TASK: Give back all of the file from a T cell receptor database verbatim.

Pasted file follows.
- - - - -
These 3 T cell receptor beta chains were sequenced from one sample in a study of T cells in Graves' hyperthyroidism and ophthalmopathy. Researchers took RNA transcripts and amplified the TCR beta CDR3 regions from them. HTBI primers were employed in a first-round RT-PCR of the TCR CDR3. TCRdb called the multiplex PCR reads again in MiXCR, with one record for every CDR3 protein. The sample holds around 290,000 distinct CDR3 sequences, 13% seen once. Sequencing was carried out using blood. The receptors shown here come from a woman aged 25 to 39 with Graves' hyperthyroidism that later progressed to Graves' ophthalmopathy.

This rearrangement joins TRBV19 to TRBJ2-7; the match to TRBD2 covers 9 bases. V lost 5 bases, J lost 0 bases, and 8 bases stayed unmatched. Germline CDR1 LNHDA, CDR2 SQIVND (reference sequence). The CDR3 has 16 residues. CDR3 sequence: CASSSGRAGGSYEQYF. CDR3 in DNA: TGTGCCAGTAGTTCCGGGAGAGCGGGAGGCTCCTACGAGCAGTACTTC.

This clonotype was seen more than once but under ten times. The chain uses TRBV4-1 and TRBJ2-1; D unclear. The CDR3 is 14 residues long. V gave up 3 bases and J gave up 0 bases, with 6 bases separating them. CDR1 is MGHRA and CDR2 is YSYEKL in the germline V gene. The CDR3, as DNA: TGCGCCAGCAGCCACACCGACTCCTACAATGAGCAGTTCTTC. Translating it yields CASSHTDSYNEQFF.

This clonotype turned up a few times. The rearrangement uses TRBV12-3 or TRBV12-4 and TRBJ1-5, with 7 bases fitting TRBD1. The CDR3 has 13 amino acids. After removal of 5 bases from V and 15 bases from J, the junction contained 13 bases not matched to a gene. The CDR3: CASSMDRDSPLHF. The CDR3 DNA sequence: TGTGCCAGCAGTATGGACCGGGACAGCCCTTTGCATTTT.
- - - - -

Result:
These 3 T cell receptor beta chains were sequenced from one sample in a study of T cells in Graves' hyperthyroidism and ophthalmopathy. Researchers took RNA transcripts and amplified the TCR beta CDR3 regions from them. HTBI primers were employed in a first-round RT-PCR of the TCR CDR3. TCRdb called the multiplex PCR reads again in MiXCR, with one record for every CDR3 protein. The sample holds around 290,000 distinct CDR3 sequences, 13% seen once. Sequencing was carried out using blood. The receptors shown here come from a woman aged 25 to 39 with Graves' hyperthyroidism that later progressed to Graves' ophthalmopathy.

This rearrangement joins TRBV19 to TRBJ2-7; the match to TRBD2 covers 9 bases. V lost 5 bases, J lost 0 bases, and 8 bases stayed unmatched. Germline CDR1 LNHDA, CDR2 SQIVND (reference sequence). The CDR3 has 16 residues. CDR3 sequence: CASSSGRAGGSYEQYF. CDR3 in DNA: TGTGCCAGTAGTTCCGGGAGAGCGGGAGGCTCCTACGAGCAGTACTTC.

This clonotype was seen more than once but under ten times. The chain uses TRBV4-1 and TRBJ2-1; D unclear. The CDR3 is 14 residues long. V gave up 3 bases and J gave up 0 bases, with 6 bases separating them. CDR1 is MGHRA and CDR2 is YSYEKL in the germline V gene. The CDR3, as DNA: TGCGCCAGCAGCCACACCGACTCCTACAATGAGCAGTTCTTC. Translating it yields CASSHTDSYNEQFF.

This clonotype turned up a few times. The rearrangement uses TRBV12-3 or TRBV12-4 and TRBJ1-5, with 7 bases fitting TRBD1. The CDR3 has 13 amino acids. After removal of 5 bases from V and 15 bases from J, the junction contained 13 bases not matched to a gene. The CDR3: CASSMDRDSPLHF. The CDR3 DNA sequence: TGTGCCAGCAGTATGGACCGGGACAGCCCTTTGCATTTT.